Bagua Zhang - "The life of Dong Haichuan" by Yin Fu
Wednesday, January 17, 2018
Bagua Zhang - "The life of Dong Haichuan" by Yin Fu
When Dong Haichuan, the founder of Baguazhang, died in winter 1882, Yinfu with other disciples buried him in a cemetery based at the south of Xiao Niu Fang village, beside the Red Bridge ouside Dong Zhi Men in Beijing. On his burial site were written all the major facts of his life. However as time passed, the burial site suffered progressively from wind and rain erosion first and more recently heavily damaged during the Cultural Revolution, the epitaph becoming barely readable.
In 1981 under the authority of the Third Generation Baguazhang Great master Li Ziming, a group of practitioners decided to move Dong Haichuan tomb and its four steles to the west of Beijing in Wan’an Public Cemetery, in order to preserve for the posterity the invaluable information written on these steles.
I The first stele (1883): "The life of Dong Haichuan" by Yin Fu and by Li Zhiming (1981)
Front side of first stele (Fig.1)
On the front side of this stele is written “For the following generations”. The epitaph was written with cursive characters.
Here is the translation of the epitaph:
“His family name Dong and his given name was Haichuan, originated from the village of South Niujiawu in Wen An county. When he was young he was not inclined to do countryside works, but rather to help the poor and defend the weak against robbers and injustice. He was very fond of hunting and used to pass all the day long in the forest. He was very fond of travelling which brought him to visit many places around China but especially Jiangsu, Zhejiang and Sichuan provinces, crossing mountains and rivers to enlarge his vision of the world and meet more adventures. Later he met a Taoist who taught him a very special style of martial art which he will confer him invincibility in combat. Unexpectedly reaching middle age, he will be forced to follow the unorthodox way of Si Maqian (famous Chinese historian and poet who was submitted to castration), to serve as an eunuch servant inside a palace. Facing injustice as his main enemy, he had no choice but hide his skills and patriotic beliefs while serving obediently in the Prince Su palace. Reaching an advanced age and requesting further care, decided to move in one of his disciples house. This time he can spend all his time to teach his large number of disciples, around several thousands… among them were some illustrious and influential officials but also scholars and merchants, personalizing his teaching to each of them.He demonstrated once his talents on the Great Wall surrounded by numerous opponents all armed with weapons and trying to pierce or hit him. Stirring in all directions, Dong was counterattacking in all angles, rotating rapidly like a hurricane, to the stupefaction of all spectators, all recognizing the phenomenal level which Dong Haichuan has reached in martial arts.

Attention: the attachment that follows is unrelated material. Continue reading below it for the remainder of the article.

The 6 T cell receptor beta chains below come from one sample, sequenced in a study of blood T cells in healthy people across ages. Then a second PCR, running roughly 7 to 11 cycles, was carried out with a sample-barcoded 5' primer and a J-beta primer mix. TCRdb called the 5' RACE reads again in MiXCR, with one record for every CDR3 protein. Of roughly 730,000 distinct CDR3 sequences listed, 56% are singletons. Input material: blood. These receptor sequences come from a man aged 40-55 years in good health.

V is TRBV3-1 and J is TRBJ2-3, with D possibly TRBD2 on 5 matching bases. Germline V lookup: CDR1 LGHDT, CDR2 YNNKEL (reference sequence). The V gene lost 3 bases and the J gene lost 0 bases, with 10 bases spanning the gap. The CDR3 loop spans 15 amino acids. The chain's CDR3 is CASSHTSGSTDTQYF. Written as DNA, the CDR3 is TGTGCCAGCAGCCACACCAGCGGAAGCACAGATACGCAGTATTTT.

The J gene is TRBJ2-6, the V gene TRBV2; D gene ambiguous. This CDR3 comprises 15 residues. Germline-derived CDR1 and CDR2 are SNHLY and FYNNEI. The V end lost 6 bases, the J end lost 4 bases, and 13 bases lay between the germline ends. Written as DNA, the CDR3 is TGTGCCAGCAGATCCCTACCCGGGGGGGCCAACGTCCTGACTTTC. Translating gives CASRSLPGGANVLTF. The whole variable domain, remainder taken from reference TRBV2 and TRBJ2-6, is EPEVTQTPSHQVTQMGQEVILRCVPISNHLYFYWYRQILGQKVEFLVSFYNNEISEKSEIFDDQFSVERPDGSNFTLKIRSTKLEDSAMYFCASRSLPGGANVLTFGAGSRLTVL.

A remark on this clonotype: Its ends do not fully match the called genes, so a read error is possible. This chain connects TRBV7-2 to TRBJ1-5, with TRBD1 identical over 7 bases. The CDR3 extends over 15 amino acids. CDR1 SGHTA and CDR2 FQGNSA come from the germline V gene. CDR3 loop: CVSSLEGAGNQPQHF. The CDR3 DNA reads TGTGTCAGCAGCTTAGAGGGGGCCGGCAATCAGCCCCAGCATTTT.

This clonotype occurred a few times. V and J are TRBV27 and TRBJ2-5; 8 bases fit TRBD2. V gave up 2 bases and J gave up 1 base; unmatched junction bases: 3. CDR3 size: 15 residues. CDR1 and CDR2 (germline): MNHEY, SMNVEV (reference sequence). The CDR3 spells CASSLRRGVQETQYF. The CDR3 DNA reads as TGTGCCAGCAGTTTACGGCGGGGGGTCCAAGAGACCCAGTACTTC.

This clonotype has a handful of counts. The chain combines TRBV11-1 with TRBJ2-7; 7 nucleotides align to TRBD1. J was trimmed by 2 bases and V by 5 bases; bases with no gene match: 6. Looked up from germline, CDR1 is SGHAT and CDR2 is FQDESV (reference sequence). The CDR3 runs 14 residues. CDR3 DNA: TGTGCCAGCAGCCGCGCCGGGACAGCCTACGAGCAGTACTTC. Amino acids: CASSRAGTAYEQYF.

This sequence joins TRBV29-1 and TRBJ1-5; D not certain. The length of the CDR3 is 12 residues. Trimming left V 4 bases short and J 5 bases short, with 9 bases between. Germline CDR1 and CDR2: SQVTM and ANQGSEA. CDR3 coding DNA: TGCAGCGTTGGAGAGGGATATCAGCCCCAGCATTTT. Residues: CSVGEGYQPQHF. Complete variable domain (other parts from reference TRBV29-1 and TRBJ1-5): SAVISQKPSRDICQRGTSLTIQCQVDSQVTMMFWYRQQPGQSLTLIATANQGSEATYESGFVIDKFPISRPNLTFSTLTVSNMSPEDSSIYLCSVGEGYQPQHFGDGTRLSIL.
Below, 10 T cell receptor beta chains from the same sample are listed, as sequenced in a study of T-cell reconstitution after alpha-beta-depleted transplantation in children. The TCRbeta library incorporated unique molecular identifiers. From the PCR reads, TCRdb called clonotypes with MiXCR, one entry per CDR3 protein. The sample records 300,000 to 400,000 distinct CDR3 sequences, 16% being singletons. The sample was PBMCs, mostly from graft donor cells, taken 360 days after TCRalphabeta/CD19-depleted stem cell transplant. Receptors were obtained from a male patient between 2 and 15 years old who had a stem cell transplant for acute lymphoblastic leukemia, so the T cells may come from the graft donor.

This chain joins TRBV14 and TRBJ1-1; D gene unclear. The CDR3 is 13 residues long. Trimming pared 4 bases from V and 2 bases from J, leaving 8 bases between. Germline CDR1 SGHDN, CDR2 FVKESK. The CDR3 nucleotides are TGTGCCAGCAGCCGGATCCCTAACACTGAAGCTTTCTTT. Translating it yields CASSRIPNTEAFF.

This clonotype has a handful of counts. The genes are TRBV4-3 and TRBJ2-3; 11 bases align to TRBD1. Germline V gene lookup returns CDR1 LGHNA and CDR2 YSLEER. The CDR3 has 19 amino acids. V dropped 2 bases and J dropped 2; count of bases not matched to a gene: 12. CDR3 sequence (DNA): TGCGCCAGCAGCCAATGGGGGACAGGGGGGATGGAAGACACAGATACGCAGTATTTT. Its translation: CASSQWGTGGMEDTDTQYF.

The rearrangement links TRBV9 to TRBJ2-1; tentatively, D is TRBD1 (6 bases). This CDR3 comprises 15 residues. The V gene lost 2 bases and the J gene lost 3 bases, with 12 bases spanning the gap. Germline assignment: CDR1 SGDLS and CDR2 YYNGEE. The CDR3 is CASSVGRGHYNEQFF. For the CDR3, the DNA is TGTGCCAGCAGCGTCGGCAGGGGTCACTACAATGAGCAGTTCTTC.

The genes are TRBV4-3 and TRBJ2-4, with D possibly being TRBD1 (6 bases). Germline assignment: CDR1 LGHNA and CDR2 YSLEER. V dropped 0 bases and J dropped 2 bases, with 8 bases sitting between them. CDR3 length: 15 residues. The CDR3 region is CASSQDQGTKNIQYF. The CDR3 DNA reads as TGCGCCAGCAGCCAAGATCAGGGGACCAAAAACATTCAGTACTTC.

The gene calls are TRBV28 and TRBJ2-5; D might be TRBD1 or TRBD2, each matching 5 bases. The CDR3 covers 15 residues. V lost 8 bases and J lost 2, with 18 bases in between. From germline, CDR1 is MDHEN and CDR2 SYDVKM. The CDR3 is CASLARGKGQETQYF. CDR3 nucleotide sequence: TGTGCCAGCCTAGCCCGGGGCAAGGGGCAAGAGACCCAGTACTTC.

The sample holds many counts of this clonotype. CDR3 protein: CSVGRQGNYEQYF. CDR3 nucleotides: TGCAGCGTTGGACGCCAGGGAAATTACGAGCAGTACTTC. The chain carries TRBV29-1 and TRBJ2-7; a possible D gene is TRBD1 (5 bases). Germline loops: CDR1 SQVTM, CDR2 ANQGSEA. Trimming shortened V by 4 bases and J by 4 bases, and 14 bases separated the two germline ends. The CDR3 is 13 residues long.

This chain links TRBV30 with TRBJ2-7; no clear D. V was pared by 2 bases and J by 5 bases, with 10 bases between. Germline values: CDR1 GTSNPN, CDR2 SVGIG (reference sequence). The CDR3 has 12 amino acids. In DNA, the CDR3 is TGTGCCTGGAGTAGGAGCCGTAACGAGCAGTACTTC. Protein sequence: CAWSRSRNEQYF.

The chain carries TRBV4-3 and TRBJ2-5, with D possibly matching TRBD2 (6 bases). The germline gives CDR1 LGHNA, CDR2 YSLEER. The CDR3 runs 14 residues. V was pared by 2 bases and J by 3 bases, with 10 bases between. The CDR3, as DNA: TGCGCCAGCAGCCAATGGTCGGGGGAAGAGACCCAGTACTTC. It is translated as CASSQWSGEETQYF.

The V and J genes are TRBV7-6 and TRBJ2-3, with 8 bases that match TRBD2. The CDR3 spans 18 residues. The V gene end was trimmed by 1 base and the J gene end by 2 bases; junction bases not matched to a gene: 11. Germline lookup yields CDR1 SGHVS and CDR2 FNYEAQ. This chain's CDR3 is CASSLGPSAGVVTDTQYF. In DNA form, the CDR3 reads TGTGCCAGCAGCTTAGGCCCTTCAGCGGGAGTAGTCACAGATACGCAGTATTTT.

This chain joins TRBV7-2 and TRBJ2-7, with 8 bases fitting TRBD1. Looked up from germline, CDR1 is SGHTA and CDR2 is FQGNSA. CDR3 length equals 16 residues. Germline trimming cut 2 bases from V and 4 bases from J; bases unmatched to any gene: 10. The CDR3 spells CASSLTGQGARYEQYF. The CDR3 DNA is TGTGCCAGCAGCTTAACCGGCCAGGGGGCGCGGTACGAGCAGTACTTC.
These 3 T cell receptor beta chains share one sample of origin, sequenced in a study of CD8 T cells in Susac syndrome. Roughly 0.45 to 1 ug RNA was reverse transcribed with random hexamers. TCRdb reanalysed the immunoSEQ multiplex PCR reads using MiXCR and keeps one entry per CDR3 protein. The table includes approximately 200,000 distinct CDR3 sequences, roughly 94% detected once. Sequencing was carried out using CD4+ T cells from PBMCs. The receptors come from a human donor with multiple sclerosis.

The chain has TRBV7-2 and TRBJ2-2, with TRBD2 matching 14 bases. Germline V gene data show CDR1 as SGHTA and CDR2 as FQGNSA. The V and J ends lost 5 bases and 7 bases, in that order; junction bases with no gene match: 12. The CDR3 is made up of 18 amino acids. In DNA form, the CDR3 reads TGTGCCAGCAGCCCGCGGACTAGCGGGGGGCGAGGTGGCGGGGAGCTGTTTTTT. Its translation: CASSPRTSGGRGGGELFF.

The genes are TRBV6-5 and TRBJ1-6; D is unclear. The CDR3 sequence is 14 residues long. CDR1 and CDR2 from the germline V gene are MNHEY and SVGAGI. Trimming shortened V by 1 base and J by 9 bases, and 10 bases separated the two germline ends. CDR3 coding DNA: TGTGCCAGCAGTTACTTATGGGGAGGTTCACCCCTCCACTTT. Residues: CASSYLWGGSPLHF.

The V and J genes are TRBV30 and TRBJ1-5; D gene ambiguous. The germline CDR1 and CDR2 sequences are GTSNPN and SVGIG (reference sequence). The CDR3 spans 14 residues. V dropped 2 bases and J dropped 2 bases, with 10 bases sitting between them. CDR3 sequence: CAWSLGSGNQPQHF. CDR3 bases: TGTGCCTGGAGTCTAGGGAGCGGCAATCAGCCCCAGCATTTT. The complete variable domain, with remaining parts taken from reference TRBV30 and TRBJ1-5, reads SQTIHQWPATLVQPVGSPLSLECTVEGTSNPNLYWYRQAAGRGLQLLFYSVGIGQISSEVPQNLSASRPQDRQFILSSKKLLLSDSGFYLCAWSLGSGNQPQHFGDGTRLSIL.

Before dying, many followers came to touch his hands and feet, he stayed three days sitting before joining the immortals. The day of his funerals all his disciples with several hundreds of people all dressed in white, followed the funeral cortege bringing Dong to his grave site several miles away from Beijing’s Dong Zhimen Gate. He will leave to everyone a deep sorrow. In order to commemorate him this stele was erected to preserve his memory for the coming generations.
Stele was erected in February 1883.” (Fig. 1).
On the rear of the first stele was written the following epitaph.
On its top: “To be preserved for the coming generations”.
The main text: “He was a very loyal man and who can bear comparison to his life’s dedication?
Coming from poverty then joining the army with his sword skills, how can we really know what was his real task? Suffering from his most intimate part of the body, loosing his male organs, how can he continue to serve with the wall of the city? He is the symbol of all those who endure private mutilation and continue to serve a secret cause.”
Names of Dong Haiquan’s disciples written of his tomb.
Rear side of first stele (Fig.2)
Senior disciples (56):
Yin Fu, Ma Weiqi, Shi Jidong, Cheng Tinghua, Song Changrong,
Sun Tianzhang, Liu Dengke, Jiao Yulong, Gu Yushan, Ma Chunzhi,
Zhangyun, Qin Yukuan, Liu Dianjia, Lu Chengde, An Fen,
Xia Mingde, Geng Yongshan, Wei Jixiang, Yangkun, Wang Xinsheng
Wang Huaiqing, Shen Changshou, Wang Deyi, Zhu Ziyun, Song Yongxiang,
Li Wanyou, Pan Zhiyong, Song Longhai, Wang Yongtai, Peng Liangui,
Fu Zhenhai, Wang Hongbin, Gu Buyun, Chen Chunlin, Wang Tingju,
Shuang Fu, Li Changsheng, Xu Zhaoxiang, Liu Baozhen, Liang Zhenpu,
Zhang Yingshan, Guo Yuting, Zhao Yunxiang, Zhang quankui, Jiao Chunfang
Liu Fengchun, Si Yuangong, Zhang Ze, Qing Shan, He Wu,
He Liu, Guo Tonghai, Xu Henian, Feng Guanglian, Li Chunnian, Chen Pan.
(12) Junior disciples:
Qian Benshan, Zhang Yimin, Ma Gui, Yang Junfeng, Liu Jinyin
Wen Zhi, Kui Yu, Wang Zhi, Shi Ting, Ju Qingyuan
Liu Yinzhang, Geng Yulin
Composed in Qing Dynasty 10th generation (1883) by Cen Guirong and graved by Qing
Shan from Shenyang (fig. 2).
These following disciples did not figure originally on Dong’s stele but was included by Li Zhiming after relocation of the site (1981).
(9) additional disciples:
Quan Kaiting, Ruan Zhengu, Liang Shizhen, Zhang Huaishan, Zhong Xianglin,
Wu Maoting, Li Yungui, Liu Deguan, Liang Le.
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